And this would apply to any of them. Simply put, you do not get to the top of the system without becoming compromised – it’s just not allowed. Too many people have to much at risk to trust someone with control that they have no control over.

    I’m sure many politicians do in fact get into it with grand ideas of infiltrating the system from within. They end up one of three ways: letting the system infiltrate them and selling out, getting disgusted and getting out, or never rising very high up. If by any chance someone ever breaks those molds, chances are that they will tend to be accident-prone.

    Obama is surely different from most politicians, especially at that level. Just look at the way he sticks it to the media.

    How does he stick it to the media?


    The man’s intruiging, to say the least. I really think he’ll be the next president, and I wonder how that will turn out.

    He may well be the next president, although I think HRC may yet find a surprising way to get the nomination. Yes, I know she has conceded. Use your imagination; I alluded to it above. How will it turn out? Probably not well. But then, Manchurian Candidate McCain will suck diseased whale testicles also.

    And just in case HRC does sneak in through the back door, or Dubai-ya manages to find an excuse to call off the election, rest assured that they are thoroughly compromised as well. In HRC’s case I know this personally (no, I am not at liberty to discuss details, and no, I don’t care if you find this plausible) – the rest I can surmise.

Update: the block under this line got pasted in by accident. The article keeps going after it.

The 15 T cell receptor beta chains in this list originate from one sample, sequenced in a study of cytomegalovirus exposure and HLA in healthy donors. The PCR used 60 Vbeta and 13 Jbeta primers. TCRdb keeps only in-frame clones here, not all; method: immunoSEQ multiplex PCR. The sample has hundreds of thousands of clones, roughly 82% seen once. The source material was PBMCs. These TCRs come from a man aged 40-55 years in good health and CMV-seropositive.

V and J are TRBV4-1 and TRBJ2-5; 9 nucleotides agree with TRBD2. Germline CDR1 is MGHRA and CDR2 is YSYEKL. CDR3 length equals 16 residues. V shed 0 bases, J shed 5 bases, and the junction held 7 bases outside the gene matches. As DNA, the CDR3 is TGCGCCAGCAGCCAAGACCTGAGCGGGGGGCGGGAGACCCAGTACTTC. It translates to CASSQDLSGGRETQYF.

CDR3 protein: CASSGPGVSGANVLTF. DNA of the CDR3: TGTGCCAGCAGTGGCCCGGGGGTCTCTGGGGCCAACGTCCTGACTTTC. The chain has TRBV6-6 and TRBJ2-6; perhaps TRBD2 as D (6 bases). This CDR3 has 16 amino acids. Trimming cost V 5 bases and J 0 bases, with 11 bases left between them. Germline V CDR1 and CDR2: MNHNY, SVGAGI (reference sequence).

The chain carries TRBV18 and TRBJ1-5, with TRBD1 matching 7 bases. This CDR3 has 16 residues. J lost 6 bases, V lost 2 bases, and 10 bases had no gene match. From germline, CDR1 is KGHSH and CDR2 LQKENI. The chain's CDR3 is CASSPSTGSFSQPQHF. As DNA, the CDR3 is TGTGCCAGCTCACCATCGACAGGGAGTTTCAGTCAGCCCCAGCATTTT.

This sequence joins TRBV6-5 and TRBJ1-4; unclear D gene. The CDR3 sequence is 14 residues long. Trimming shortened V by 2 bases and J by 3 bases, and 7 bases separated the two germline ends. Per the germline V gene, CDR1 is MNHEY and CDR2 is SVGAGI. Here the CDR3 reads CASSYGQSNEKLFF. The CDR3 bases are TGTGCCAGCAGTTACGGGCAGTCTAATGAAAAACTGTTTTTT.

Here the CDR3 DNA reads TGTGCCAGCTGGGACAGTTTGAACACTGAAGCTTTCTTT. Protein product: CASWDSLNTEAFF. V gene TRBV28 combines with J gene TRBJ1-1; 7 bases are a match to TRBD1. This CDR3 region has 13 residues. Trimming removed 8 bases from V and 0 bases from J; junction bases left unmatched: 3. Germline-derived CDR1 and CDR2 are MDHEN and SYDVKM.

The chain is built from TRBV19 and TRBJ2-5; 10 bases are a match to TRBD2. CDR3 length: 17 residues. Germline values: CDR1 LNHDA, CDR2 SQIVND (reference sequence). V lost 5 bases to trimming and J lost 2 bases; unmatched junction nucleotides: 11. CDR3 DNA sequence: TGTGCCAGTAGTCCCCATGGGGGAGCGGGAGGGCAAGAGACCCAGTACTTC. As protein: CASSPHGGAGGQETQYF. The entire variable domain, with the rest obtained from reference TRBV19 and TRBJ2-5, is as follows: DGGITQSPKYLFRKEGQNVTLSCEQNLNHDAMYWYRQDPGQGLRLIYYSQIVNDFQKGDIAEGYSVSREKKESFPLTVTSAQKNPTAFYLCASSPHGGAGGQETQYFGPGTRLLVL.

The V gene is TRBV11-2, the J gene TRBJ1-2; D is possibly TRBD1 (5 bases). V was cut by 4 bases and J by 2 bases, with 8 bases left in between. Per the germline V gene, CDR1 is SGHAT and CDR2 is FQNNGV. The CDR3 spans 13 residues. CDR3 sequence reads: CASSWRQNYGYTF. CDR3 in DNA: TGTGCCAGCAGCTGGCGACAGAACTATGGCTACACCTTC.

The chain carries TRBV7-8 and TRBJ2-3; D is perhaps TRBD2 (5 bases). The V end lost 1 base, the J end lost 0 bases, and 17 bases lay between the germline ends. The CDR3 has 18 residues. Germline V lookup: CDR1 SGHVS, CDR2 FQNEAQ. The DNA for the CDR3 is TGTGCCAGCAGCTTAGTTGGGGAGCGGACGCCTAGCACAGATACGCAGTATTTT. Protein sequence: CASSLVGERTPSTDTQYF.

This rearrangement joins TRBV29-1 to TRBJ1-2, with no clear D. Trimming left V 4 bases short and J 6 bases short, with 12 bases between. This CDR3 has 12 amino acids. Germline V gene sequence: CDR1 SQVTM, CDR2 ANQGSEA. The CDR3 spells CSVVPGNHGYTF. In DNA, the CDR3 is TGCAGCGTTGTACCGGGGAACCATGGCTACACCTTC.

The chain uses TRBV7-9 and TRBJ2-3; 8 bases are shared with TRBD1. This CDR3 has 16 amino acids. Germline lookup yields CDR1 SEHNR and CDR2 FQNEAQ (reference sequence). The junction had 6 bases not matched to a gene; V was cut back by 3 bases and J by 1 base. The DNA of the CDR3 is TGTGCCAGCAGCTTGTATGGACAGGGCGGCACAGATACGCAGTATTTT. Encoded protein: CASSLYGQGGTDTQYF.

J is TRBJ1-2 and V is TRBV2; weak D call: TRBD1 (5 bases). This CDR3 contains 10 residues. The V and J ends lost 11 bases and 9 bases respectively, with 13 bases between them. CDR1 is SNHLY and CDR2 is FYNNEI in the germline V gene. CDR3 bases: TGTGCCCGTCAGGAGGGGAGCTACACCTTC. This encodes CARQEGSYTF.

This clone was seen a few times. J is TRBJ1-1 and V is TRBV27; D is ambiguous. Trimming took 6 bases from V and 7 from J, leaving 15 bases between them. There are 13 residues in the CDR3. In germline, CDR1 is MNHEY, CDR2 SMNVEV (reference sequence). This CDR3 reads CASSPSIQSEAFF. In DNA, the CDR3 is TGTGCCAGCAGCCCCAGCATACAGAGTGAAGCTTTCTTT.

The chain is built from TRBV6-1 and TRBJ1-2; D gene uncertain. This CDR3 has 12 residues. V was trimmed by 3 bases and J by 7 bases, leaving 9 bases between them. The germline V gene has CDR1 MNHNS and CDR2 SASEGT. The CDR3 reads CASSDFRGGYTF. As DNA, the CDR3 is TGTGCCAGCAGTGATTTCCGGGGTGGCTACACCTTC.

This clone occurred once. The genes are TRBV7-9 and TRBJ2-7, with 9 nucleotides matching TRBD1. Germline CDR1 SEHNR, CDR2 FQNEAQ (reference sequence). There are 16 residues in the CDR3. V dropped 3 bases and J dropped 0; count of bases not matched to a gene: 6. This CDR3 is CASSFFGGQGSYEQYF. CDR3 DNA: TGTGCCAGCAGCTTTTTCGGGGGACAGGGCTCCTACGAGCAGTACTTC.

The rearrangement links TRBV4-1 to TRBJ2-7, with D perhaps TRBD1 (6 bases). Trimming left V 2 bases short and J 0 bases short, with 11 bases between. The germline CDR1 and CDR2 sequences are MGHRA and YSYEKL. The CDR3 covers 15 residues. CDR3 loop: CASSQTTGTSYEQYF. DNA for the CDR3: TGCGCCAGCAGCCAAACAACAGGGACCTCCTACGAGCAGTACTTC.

6. paulie cannoli

    And that real change website is disgusting.

    Why? I disagree with some of their views, but they do a great service in digging up information about the various candidates. You’d rather have it all glossed over?

    They also cite their sources, so anyone can verify their research. And they even cite what they consider the good points about various candidates.

  7. LaineR

    Sorry to inform you Paulie, but Nader does make foreign relations with Israel and the Middle East a focal point of his campaign. He does address issues regarding discrimination against Arab Americans and the continued economic genocide taking place in Palestine.

    Stop the rhetoric Obama and take assault against the internalzied imperalism that has effecte many of us.

  8. paulie cannoli

    Sorry to inform you Paulie, but Nader does make foreign relations with Israel and the Middle East a focal point of his campaign.

    Actually, I was aware of that. What I actually said:


    Is Nader more responsible for addressing mideast policy and ethnic discrimination than other candidates because he is of Arab ancestry?

    Nader doesn’t exactly make an issue of his own ancestry.

    Not that he denies it either, he just does not make much of an issue of it. I mean, he is not exactly campaigning in a keffiyeh, is he?

  9. Fred Church Ortiz

    I mean, he is not exactly campaigning in a keffiyeh, is he?

    That I’d really like to see.